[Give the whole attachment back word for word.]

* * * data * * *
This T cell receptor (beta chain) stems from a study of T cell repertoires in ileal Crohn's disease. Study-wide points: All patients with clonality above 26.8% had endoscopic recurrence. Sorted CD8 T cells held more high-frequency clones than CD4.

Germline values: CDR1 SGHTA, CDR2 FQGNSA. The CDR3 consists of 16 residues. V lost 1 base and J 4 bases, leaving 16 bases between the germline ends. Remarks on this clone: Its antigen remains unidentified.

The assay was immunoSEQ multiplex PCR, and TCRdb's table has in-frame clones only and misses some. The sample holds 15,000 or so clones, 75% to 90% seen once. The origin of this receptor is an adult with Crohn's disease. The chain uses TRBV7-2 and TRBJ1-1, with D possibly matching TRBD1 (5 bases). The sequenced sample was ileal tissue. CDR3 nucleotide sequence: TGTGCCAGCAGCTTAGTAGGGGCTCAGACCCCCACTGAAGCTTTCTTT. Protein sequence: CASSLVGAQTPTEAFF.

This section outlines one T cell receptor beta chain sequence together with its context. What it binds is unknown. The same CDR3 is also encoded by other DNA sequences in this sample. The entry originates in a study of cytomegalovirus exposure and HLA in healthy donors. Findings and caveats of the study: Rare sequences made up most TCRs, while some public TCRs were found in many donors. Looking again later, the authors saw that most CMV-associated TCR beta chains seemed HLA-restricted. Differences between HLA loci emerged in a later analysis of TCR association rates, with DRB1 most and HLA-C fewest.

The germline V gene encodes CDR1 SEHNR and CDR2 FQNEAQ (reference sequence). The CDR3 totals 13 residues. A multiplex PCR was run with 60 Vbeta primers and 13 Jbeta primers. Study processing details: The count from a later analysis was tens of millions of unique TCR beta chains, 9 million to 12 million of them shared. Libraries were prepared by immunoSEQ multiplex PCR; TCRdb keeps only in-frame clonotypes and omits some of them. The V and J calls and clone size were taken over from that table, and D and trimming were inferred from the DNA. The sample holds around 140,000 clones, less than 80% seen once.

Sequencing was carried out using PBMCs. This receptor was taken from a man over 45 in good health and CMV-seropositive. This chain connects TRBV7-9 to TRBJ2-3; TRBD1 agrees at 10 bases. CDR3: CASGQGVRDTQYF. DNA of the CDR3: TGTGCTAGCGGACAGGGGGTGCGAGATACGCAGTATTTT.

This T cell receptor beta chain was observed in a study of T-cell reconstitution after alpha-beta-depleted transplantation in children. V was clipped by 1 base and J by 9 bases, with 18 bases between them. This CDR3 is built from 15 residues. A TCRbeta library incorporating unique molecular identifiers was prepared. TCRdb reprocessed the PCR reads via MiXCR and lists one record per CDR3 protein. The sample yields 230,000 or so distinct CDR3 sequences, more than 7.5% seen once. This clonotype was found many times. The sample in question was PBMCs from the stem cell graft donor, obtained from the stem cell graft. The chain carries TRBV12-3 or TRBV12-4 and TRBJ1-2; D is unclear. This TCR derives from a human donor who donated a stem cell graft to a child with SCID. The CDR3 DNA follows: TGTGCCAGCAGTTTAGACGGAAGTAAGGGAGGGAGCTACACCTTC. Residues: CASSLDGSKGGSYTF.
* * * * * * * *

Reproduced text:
This T cell receptor (beta chain) stems from a study of T cell repertoires in ileal Crohn's disease. Study-wide points: All patients with clonality above 26.8% had endoscopic recurrence. Sorted CD8 T cells held more high-frequency clones than CD4.

Germline values: CDR1 SGHTA, CDR2 FQGNSA. The CDR3 consists of 16 residues. V lost 1 base and J 4 bases, leaving 16 bases between the germline ends. Remarks on this clone: Its antigen remains unidentified.

The assay was immunoSEQ multiplex PCR, and TCRdb's table has in-frame clones only and misses some. The sample holds 15,000 or so clones, 75% to 90% seen once. The origin of this receptor is an adult with Crohn's disease. The chain uses TRBV7-2 and TRBJ1-1, with D possibly matching TRBD1 (5 bases). The sequenced sample was ileal tissue. CDR3 nucleotide sequence: TGTGCCAGCAGCTTAGTAGGGGCTCAGACCCCCACTGAAGCTTTCTTT. Protein sequence: CASSLVGAQTPTEAFF.

This section outlines one T cell receptor beta chain sequence together with its context. What it binds is unknown. The same CDR3 is also encoded by other DNA sequences in this sample. The entry originates in a study of cytomegalovirus exposure and HLA in healthy donors. Findings and caveats of the study: Rare sequences made up most TCRs, while some public TCRs were found in many donors. Looking again later, the authors saw that most CMV-associated TCR beta chains seemed HLA-restricted. Differences between HLA loci emerged in a later analysis of TCR association rates, with DRB1 most and HLA-C fewest.

The germline V gene encodes CDR1 SEHNR and CDR2 FQNEAQ (reference sequence). The CDR3 totals 13 residues. A multiplex PCR was run with 60 Vbeta primers and 13 Jbeta primers. Study processing details: The count from a later analysis was tens of millions of unique TCR beta chains, 9 million to 12 million of them shared. Libraries were prepared by immunoSEQ multiplex PCR; TCRdb keeps only in-frame clonotypes and omits some of them. The V and J calls and clone size were taken over from that table, and D and trimming were inferred from the DNA. The sample holds around 140,000 clones, less than 80% seen once.

Sequencing was carried out using PBMCs. This receptor was taken from a man over 45 in good health and CMV-seropositive. This chain connects TRBV7-9 to TRBJ2-3; TRBD1 agrees at 10 bases. CDR3: CASGQGVRDTQYF. DNA of the CDR3: TGTGCTAGCGGACAGGGGGTGCGAGATACGCAGTATTTT.

This T cell receptor beta chain was observed in a study of T-cell reconstitution after alpha-beta-depleted transplantation in children. V was clipped by 1 base and J by 9 bases, with 18 bases between them. This CDR3 is built from 15 residues. A TCRbeta library incorporating unique molecular identifiers was prepared. TCRdb reprocessed the PCR reads via MiXCR and lists one record per CDR3 protein. The sample yields 230,000 or so distinct CDR3 sequences, more than 7.5% seen once. This clonotype was found many times. The sample in question was PBMCs from the stem cell graft donor, obtained from the stem cell graft. The chain carries TRBV12-3 or TRBV12-4 and TRBJ1-2; D is unclear. This TCR derives from a human donor who donated a stem cell graft to a child with SCID. The CDR3 DNA follows: TGTGCCAGCAGTTTAGACGGAAGTAAGGGAGGGAGCTACACCTTC. Residues: CASSLDGSKGGSYTF.